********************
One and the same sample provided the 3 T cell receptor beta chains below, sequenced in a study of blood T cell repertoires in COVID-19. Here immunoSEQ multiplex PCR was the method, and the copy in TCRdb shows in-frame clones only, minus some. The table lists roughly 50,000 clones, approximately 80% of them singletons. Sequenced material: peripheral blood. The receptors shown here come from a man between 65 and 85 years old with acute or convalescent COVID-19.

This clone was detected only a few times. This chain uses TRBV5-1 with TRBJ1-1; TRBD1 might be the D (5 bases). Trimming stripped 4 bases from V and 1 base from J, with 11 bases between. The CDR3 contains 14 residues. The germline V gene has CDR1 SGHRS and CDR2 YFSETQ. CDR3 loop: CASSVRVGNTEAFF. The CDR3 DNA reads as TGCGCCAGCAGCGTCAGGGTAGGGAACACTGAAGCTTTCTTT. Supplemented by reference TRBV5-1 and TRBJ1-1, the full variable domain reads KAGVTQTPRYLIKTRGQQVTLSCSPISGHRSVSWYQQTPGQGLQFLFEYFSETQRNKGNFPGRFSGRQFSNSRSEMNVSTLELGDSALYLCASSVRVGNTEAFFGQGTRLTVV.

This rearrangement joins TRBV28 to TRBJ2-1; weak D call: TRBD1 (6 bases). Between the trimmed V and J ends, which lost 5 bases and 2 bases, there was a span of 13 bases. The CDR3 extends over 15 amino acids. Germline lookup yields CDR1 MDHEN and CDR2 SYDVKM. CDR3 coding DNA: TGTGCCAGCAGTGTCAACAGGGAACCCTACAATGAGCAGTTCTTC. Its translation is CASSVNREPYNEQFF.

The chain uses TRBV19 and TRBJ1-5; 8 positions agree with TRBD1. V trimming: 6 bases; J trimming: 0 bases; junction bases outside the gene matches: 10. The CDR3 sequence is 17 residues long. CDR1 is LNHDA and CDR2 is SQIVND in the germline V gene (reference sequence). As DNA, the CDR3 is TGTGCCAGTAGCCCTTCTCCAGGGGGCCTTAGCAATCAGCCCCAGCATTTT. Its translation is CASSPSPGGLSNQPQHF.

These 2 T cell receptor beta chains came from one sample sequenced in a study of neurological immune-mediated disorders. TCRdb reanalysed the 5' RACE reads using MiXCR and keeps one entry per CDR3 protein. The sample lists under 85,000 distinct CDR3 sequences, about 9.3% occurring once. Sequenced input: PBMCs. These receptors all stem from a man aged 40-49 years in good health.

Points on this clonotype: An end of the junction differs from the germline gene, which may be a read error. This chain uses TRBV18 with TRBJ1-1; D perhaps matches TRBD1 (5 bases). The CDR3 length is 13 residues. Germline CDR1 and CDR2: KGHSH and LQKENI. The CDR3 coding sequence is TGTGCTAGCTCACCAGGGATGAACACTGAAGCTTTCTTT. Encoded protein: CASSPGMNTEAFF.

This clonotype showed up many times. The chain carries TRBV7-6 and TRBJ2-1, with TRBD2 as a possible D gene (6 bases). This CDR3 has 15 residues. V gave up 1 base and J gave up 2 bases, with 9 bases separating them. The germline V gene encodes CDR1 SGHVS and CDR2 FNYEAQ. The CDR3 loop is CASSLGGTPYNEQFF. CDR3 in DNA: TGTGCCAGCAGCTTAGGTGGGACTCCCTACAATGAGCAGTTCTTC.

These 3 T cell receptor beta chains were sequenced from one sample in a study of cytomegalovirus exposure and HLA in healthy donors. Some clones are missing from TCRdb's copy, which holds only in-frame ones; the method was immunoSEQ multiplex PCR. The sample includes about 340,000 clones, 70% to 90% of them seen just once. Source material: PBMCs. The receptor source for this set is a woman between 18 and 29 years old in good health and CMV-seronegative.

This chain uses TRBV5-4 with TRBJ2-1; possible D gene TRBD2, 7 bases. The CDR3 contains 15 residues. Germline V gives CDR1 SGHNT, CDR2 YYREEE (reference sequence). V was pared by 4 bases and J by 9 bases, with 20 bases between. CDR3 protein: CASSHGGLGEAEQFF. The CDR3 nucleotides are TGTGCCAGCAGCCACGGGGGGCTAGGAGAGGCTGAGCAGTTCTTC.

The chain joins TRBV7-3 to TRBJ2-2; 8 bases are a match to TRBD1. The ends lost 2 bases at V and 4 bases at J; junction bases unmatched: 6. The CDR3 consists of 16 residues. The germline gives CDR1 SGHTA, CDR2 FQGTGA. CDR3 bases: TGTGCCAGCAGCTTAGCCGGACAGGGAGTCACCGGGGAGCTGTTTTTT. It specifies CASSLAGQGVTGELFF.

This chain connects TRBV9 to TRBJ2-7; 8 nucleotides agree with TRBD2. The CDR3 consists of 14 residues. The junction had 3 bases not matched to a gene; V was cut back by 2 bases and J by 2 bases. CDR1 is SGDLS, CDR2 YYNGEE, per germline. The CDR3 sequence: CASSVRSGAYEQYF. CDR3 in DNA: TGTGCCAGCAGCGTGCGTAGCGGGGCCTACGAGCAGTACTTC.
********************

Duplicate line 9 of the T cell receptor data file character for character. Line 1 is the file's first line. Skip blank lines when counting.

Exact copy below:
This chain uses TRBV5-4 with TRBJ2-1; possible D gene TRBD2, 7 bases. The CDR3 contains 15 residues. Germline V gives CDR1 SGHNT, CDR2 YYREEE (reference sequence). V was pared by 4 bases and J by 9 bases, with 20 bases between. CDR3 protein: CASSHGGLGEAEQFF. The CDR3 nucleotides are TGTGCCAGCAGCCACGGGGGGCTAGGAGAGGCTGAGCAGTTCTTC.